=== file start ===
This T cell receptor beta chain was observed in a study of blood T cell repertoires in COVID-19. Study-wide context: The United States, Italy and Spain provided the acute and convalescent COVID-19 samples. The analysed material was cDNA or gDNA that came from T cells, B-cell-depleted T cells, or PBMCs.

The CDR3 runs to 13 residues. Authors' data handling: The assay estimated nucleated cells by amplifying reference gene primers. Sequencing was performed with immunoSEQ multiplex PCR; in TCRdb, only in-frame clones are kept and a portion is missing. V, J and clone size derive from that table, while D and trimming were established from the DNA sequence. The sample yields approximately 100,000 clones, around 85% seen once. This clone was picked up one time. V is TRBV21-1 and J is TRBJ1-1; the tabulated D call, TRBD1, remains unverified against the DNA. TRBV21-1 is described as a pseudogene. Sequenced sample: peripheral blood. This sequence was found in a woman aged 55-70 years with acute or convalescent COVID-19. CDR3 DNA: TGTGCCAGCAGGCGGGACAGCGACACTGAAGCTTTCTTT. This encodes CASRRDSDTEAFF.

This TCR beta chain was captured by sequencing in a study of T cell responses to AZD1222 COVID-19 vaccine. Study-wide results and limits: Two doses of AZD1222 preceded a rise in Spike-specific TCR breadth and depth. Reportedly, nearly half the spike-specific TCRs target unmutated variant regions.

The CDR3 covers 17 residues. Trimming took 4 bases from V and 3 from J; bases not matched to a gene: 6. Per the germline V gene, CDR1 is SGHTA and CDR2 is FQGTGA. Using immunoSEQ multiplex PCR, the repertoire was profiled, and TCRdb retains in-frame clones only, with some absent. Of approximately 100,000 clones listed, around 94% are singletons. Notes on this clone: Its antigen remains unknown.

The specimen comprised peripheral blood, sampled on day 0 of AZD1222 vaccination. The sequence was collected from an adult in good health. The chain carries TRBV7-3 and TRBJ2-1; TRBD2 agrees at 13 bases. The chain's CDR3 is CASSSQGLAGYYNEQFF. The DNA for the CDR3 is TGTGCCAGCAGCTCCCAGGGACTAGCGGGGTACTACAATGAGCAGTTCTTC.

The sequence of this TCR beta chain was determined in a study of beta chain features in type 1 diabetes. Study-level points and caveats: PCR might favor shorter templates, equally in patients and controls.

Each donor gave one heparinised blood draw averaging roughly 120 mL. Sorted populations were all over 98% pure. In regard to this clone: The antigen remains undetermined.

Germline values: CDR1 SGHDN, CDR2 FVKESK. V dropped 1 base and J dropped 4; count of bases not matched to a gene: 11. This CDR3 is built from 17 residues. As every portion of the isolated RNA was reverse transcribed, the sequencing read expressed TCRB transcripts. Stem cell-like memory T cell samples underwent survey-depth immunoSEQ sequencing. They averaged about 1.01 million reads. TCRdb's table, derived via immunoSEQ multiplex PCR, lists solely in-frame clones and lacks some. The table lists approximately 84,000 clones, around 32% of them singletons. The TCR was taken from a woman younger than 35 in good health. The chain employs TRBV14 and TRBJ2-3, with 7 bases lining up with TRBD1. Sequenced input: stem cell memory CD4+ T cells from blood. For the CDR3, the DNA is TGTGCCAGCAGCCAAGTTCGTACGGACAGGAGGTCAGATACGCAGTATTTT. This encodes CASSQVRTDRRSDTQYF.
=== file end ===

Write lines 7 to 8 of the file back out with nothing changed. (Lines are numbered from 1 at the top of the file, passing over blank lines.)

Each donor gave one heparinised blood draw averaging roughly 120 mL. Sorted populations were all over 98% pure. In regard to this clone: The antigen remains undetermined.

Germline values: CDR1 SGHDN, CDR2 FVKESK. V dropped 1 base and J dropped 4; count of bases not matched to a gene: 11. This CDR3 is built from 17 residues. As every portion of the isolated RNA was reverse transcribed, the sequencing read expressed TCRB transcripts. Stem cell-like memory T cell samples underwent survey-depth immunoSEQ sequencing. They averaged about 1.01 million reads. TCRdb's table, derived via immunoSEQ multiplex PCR, lists solely in-frame clones and lacks some. The table lists approximately 84,000 clones, around 32% of them singletons. The TCR was taken from a woman younger than 35 in good health. The chain employs TRBV14 and TRBJ2-3, with 7 bases lining up with TRBD1. Sequenced input: stem cell memory CD4+ T cells from blood. For the CDR3, the DNA is TGTGCCAGCAGCCAAGTTCGTACGGACAGGAGGTCAGATACGCAGTATTTT. This encodes CASSQVRTDRRSDTQYF.